Bob Shepherd, a frequent commenter here, has been a curriculum writer, as assessment developer, a publisher, and a classroom tea her. As frequent readers of this log know, he is also a polymath, with a broad, nearly encyclopedic range of knowledge.

In this essential post, he explains why standardized testing is invalid and useless for accountability purposes.
They do not measure what they claim to measure.

Here is a brief excerpt from a brilliant explanation:

Nothing that students do on these exams even remotely resembles what real readers and writers do with real texts in the real world. Ipso facto, the tests cannot be valid tests of actual reading and writing. People read for one of two reasons—to find out what an author thinks or knows about a subject or to have an interesting, engaging, significant vicarious experience. The tests, and the curricula based on them, don’t help students to do either. Imagine, for example, that you wish to respond to this post, but instead of agreeing or disagreeing with what I’ve said and explaining why, you are limited to explaining how my use of figurative language (the tests are a miasma) affected the tone and mood of my post. See what I mean? But that’s precisely the kind of thing that the writing prompts on the Common [sic] Core [sic] ELA tests do and the kind of thing that one finds, now, in ELA courseware. This whole testing enterprise has trivialized responding to texts and therefore education in the English language arts generally. The modeling of curricula on the all-important tests has replaced normal interaction with texts with such freakish, contorted, scholastic fiddle faddle. English teachers should long ago have called BS on this.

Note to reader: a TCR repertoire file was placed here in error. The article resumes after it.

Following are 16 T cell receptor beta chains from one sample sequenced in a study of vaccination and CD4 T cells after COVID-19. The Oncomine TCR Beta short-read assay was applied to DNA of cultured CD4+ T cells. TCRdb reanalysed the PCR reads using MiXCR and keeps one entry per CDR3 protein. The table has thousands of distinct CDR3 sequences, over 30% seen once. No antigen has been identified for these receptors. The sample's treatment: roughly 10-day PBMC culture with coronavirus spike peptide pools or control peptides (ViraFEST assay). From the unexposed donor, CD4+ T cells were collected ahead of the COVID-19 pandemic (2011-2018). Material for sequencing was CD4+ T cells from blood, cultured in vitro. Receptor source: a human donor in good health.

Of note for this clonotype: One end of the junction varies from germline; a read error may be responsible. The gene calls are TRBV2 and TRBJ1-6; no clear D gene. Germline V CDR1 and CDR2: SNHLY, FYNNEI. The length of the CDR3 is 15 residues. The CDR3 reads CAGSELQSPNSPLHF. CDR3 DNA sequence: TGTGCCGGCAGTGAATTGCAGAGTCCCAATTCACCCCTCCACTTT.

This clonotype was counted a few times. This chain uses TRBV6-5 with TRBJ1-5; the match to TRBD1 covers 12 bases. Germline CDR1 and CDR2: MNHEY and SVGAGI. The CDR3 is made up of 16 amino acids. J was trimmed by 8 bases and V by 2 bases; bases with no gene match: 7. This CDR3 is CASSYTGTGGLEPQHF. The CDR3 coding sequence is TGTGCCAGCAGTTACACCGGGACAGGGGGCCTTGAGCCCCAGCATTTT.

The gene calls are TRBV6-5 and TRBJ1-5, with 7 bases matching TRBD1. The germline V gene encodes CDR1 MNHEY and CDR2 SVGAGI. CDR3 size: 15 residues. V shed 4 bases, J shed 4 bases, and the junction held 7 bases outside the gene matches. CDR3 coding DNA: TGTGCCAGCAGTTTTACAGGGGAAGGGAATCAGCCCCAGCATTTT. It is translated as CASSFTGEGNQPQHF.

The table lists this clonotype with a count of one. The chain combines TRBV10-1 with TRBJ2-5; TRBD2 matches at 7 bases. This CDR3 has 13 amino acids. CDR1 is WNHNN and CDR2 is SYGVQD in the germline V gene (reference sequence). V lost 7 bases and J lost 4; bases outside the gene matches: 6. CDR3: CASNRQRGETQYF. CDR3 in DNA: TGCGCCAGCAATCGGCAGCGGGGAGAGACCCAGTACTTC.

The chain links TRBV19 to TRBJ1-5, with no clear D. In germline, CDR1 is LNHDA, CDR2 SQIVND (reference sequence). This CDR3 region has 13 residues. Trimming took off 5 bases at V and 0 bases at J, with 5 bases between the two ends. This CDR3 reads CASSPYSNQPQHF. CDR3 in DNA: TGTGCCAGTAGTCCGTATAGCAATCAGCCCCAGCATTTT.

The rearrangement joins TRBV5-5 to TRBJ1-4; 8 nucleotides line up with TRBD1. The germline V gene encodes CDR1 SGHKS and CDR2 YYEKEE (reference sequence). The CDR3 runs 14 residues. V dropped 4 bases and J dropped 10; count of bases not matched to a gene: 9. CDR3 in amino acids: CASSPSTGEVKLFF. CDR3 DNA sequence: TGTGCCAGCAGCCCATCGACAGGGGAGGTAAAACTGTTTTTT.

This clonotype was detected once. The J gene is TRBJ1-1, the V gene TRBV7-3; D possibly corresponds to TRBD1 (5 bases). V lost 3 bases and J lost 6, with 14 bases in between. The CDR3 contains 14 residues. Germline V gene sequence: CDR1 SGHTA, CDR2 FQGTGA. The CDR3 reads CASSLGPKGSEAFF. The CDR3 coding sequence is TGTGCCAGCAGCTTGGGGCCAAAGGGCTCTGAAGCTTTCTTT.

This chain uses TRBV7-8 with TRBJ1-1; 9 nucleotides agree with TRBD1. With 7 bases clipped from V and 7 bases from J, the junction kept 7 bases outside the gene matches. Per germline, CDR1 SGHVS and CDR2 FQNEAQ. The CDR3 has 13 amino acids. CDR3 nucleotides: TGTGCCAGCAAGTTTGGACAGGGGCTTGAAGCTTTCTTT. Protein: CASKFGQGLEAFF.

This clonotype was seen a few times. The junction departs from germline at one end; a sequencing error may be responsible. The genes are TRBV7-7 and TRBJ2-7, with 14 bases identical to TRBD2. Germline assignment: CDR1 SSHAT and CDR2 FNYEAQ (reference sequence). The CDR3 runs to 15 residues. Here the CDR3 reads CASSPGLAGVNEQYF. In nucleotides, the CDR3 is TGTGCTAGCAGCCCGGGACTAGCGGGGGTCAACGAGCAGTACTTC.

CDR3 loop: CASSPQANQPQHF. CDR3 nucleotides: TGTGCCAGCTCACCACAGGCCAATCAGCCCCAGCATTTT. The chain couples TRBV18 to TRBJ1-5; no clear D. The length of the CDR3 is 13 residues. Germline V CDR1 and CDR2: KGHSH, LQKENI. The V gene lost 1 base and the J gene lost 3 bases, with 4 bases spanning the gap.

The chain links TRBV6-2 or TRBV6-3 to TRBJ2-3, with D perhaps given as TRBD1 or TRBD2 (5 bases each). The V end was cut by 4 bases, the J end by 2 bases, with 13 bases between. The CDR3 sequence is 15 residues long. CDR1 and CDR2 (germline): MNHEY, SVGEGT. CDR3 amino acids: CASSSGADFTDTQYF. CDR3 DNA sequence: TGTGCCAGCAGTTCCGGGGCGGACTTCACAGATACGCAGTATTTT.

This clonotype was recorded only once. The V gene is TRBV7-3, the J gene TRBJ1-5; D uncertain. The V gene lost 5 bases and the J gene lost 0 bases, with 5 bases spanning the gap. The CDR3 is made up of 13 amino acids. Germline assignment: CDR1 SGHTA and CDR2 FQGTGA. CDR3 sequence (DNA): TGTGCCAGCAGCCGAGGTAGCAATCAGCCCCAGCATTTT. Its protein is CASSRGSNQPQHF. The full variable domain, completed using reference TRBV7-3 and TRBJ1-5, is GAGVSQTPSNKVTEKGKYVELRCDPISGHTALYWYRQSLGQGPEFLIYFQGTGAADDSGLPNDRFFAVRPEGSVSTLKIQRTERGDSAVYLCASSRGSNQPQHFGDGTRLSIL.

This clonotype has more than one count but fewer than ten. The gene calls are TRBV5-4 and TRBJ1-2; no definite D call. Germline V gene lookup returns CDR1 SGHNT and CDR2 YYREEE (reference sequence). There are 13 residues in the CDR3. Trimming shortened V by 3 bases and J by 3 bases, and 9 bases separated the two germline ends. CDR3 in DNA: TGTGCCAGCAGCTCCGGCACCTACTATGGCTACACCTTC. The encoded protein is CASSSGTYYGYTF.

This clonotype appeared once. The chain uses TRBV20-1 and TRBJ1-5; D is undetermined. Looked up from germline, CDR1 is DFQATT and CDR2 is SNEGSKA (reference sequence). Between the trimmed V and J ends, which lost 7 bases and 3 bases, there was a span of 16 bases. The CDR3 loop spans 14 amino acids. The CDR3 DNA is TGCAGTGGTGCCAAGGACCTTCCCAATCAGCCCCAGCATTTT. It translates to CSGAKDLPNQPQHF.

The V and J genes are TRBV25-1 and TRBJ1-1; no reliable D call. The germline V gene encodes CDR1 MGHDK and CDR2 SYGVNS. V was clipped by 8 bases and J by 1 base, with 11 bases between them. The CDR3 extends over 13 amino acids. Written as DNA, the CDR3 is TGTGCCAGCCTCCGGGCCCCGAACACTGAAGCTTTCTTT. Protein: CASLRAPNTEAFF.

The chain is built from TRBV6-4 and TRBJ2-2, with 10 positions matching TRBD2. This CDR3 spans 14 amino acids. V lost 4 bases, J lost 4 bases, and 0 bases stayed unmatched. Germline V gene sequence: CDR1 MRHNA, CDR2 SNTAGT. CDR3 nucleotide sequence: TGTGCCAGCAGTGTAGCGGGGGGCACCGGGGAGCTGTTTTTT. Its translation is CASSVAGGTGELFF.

Open the link and read it all.